Dual-action monoclonal antibodies also show promise, according to the authors. Rozibafusp alfa is a first-in-class bispecific antibody-peptide conjugate that binds both BAFF and inducible T cell co-stimulator ligand (ICOSL). The drug blocks B cell maturation, T cell activation, and communication between T cells and B cells. It is being explored for nonrenal SLE. Ianalumab, a dual-action biologic that targets the BAFF receptor and mediates direct ADCC-mediated B cell depletion, is being explored in the SIRIUS-LN trial (NCT05126277), which is now recruiting.

A host of other drugs with cellular and cytokine targets are being investigated in trials. These target surface antigens and growth factors of B cells, surface molecules and intracellular proteins of T cells, surface molecules of dendritic cells, surface molecules and immunoproteasomes of plasma cells, cytokines and their receptors, intracellular downstream signaling pathways, complement pathways, and the neonatal Fc receptor.

Non-Immunosuppressive Therapies

Patients with lupus nephritis benefit from blood pressure control, reduction of albuminuria, and a healthy lifestyle involving healthy eating, exercise, and smoking cessation, the authors recapitulated. Clinicians should treat diabetes mellitus, hyperlipidemia, and metabolic syndrome, while avoiding nephrotoxic drugs, they noted. As with other kidney diseases, consider renin-angiotensin-aldosterone system inhibitors and sodium-glucose cotransporter-2 (SGLT2) inhibitors, unless contraindicated.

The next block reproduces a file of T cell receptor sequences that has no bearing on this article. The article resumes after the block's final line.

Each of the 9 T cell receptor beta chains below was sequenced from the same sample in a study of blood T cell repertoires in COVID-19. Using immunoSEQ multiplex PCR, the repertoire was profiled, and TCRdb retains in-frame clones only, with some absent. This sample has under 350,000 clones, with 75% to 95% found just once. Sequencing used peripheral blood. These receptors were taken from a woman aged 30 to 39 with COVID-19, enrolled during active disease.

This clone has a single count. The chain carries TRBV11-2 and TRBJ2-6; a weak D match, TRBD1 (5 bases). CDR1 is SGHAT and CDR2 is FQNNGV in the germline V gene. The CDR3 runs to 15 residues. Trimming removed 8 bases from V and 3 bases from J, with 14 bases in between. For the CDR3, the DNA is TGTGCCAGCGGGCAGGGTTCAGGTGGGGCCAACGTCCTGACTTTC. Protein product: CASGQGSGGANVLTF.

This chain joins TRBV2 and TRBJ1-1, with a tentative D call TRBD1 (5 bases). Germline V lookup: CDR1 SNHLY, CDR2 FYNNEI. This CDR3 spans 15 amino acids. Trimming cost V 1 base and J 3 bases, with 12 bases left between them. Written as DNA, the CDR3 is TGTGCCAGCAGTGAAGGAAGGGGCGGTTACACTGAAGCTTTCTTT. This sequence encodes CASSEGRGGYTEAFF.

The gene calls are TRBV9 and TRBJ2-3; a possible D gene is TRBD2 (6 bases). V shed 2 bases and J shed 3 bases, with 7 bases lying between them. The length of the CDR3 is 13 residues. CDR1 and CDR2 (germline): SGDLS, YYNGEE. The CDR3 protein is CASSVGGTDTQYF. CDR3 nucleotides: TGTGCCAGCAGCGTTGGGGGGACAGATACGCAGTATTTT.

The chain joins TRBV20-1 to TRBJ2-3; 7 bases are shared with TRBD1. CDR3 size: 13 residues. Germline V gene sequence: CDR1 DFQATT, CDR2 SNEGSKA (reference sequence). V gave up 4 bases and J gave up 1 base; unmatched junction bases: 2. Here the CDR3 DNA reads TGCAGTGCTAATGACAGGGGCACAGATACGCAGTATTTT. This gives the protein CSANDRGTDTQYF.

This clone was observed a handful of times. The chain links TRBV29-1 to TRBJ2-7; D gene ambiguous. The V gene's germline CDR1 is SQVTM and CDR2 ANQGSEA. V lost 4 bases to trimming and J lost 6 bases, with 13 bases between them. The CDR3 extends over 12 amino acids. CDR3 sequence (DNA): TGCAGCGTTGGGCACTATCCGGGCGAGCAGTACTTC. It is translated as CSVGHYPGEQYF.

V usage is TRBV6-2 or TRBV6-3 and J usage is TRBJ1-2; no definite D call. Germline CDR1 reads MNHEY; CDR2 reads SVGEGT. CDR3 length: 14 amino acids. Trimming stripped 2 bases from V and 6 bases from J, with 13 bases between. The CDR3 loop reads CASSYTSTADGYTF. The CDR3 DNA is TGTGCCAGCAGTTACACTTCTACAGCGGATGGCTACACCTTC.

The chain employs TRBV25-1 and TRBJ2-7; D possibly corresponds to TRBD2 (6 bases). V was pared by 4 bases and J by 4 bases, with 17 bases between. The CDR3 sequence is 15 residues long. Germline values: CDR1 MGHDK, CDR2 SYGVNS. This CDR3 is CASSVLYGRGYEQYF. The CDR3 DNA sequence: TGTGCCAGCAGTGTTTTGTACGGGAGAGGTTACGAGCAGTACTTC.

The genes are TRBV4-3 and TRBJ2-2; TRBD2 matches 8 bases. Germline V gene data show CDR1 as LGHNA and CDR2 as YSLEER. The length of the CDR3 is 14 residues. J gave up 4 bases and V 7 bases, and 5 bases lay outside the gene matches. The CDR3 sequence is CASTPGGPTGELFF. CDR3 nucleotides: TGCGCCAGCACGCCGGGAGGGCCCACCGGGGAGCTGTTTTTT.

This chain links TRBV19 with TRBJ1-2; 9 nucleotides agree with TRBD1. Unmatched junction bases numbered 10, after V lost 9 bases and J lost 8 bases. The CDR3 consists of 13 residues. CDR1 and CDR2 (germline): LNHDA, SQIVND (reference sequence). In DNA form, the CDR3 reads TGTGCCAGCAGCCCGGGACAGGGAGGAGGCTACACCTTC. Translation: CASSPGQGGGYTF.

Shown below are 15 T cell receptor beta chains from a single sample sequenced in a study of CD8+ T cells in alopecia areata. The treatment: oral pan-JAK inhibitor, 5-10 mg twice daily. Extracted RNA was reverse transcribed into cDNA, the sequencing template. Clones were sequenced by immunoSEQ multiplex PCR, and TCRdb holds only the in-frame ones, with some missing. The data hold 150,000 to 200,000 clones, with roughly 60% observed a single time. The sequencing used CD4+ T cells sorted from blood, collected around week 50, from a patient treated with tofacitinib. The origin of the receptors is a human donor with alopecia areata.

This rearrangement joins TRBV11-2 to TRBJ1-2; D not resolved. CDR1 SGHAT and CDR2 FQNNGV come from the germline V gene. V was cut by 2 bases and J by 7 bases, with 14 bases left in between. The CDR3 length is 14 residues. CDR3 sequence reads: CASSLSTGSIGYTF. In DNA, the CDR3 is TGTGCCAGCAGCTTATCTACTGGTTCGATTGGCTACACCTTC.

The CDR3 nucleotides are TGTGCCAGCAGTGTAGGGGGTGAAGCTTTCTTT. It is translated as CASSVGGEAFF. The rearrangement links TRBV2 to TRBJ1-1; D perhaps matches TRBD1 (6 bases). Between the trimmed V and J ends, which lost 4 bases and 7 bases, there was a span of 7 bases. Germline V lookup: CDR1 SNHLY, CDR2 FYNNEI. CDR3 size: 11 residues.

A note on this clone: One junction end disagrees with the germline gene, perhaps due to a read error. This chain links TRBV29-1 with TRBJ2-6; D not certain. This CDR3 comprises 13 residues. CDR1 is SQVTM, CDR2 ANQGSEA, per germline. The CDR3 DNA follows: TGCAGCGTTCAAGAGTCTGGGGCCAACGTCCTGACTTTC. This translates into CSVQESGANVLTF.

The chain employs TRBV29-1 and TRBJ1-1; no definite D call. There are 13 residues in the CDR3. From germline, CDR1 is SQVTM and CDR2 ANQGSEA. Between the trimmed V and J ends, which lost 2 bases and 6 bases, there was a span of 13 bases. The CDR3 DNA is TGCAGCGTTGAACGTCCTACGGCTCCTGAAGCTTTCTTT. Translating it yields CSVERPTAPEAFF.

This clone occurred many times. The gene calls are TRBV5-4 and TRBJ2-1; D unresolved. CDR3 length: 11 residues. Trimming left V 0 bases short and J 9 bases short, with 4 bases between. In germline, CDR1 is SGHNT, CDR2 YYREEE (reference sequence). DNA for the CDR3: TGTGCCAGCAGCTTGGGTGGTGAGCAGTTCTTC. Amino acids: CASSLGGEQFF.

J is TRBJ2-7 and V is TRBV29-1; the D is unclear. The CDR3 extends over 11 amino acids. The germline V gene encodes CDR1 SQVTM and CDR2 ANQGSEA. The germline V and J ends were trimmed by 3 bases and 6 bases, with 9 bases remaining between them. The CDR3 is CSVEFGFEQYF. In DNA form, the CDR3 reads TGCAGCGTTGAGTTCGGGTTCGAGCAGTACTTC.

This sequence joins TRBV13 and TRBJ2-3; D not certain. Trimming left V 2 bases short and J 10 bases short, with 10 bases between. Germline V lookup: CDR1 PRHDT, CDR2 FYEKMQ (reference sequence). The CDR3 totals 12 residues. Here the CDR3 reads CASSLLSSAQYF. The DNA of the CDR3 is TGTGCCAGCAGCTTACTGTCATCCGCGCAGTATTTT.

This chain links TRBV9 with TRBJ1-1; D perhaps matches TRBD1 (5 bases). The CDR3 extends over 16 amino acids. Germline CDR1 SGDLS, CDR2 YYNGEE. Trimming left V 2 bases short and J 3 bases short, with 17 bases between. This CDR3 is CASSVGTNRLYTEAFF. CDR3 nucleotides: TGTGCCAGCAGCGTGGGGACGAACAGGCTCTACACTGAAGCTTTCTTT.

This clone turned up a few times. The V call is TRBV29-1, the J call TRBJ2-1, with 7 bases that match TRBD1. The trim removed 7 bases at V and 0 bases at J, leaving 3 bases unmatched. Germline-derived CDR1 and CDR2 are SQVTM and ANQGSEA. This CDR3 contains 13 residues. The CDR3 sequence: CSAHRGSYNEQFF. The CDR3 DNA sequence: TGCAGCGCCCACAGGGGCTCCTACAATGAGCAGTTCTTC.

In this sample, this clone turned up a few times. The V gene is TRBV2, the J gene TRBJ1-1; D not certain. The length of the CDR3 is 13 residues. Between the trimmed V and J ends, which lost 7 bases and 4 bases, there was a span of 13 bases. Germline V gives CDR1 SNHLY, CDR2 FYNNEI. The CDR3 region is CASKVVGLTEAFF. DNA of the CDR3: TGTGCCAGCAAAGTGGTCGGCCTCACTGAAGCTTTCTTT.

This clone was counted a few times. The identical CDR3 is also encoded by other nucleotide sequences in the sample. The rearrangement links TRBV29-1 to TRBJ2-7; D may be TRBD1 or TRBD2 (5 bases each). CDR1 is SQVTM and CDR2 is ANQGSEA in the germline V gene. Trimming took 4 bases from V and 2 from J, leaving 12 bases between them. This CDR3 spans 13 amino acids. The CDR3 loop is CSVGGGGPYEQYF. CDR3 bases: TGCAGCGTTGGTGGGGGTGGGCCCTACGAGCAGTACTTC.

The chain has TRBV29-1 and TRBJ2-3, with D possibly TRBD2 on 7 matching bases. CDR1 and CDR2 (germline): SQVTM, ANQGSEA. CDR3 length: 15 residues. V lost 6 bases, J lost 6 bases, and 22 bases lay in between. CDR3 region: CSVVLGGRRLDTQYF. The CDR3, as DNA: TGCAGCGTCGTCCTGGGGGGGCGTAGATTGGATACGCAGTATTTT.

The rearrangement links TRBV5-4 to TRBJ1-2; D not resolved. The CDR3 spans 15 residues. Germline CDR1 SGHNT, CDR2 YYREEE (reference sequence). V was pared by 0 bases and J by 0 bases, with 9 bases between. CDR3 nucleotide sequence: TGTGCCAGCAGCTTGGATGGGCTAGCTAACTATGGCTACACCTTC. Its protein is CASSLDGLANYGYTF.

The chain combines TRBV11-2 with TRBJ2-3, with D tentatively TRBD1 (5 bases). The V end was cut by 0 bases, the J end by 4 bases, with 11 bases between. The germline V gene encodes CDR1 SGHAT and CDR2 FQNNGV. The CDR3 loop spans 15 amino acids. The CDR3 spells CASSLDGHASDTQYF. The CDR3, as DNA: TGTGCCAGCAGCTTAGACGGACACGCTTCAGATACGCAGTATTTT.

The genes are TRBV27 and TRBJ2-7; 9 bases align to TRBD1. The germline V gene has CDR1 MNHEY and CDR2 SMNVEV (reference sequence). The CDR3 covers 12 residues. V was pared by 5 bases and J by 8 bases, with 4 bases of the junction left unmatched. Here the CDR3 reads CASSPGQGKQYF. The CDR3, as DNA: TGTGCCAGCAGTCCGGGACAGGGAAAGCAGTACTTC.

Precision Medicine

In addition to LN histological class, activity and chronicity, selection of LN therapy varies by age, ethnicity, LN history and course, kidney function, and comorbidities, the authors pointed out.

“Molecular profiling, gene-signature fingerprints and urine proteomic panels could enhance the accuracy of patient stratification for treatment personalization in the future,” Dr Mok and colleagues wrote.

Future guidelines are expected to address when to ‘step-up’ versus ‘step-down’ on LN treatment.

Disclosure: Some study authors declared affiliations with biotech, pharmaceutical, and/or device companies. Please see the original reference for a full list of authors’ disclosures.


Mok CC, Teng YKO, Saxena R, Tanaka Y. Treatment of lupus nephritis: consensus, evidence and perspectives. Nat Rev Rheumatol. 19(4):227-238. doi:10.1038/s41584-023-00925-5